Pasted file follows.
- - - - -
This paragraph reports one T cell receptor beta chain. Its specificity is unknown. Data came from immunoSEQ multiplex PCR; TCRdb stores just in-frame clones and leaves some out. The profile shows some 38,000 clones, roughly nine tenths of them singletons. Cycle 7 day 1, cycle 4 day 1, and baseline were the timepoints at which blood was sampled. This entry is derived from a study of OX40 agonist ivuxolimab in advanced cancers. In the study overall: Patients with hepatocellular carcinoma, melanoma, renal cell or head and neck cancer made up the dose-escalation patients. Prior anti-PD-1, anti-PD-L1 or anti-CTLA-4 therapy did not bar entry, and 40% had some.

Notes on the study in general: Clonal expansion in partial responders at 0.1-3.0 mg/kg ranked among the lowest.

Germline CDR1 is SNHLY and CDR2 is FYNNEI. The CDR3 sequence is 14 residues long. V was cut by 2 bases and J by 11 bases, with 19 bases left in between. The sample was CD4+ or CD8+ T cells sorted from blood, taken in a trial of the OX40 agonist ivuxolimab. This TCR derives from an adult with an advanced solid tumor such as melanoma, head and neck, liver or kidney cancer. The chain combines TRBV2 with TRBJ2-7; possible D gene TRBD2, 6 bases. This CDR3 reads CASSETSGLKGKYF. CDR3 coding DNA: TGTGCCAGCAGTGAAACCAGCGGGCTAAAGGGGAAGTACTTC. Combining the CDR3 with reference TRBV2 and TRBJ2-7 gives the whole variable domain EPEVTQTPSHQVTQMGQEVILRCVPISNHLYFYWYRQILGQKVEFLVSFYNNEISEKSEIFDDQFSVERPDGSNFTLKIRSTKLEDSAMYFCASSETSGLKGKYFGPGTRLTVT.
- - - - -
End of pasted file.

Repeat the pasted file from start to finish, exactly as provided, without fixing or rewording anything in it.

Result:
This paragraph reports one T cell receptor beta chain. Its specificity is unknown. Data came from immunoSEQ multiplex PCR; TCRdb stores just in-frame clones and leaves some out. The profile shows some 38,000 clones, roughly nine tenths of them singletons. Cycle 7 day 1, cycle 4 day 1, and baseline were the timepoints at which blood was sampled. This entry is derived from a study of OX40 agonist ivuxolimab in advanced cancers. In the study overall: Patients with hepatocellular carcinoma, melanoma, renal cell or head and neck cancer made up the dose-escalation patients. Prior anti-PD-1, anti-PD-L1 or anti-CTLA-4 therapy did not bar entry, and 40% had some.

Notes on the study in general: Clonal expansion in partial responders at 0.1-3.0 mg/kg ranked among the lowest.

Germline CDR1 is SNHLY and CDR2 is FYNNEI. The CDR3 sequence is 14 residues long. V was cut by 2 bases and J by 11 bases, with 19 bases left in between. The sample was CD4+ or CD8+ T cells sorted from blood, taken in a trial of the OX40 agonist ivuxolimab. This TCR derives from an adult with an advanced solid tumor such as melanoma, head and neck, liver or kidney cancer. The chain combines TRBV2 with TRBJ2-7; possible D gene TRBD2, 6 bases. This CDR3 reads CASSETSGLKGKYF. CDR3 coding DNA: TGTGCCAGCAGTGAAACCAGCGGGCTAAAGGGGAAGTACTTC. Combining the CDR3 with reference TRBV2 and TRBJ2-7 gives the whole variable domain EPEVTQTPSHQVTQMGQEVILRCVPISNHLYFYWYRQILGQKVEFLVSFYNNEISEKSEIFDDQFSVERPDGSNFTLKIRSTKLEDSAMYFCASSETSGLKGKYFGPGTRLTVT.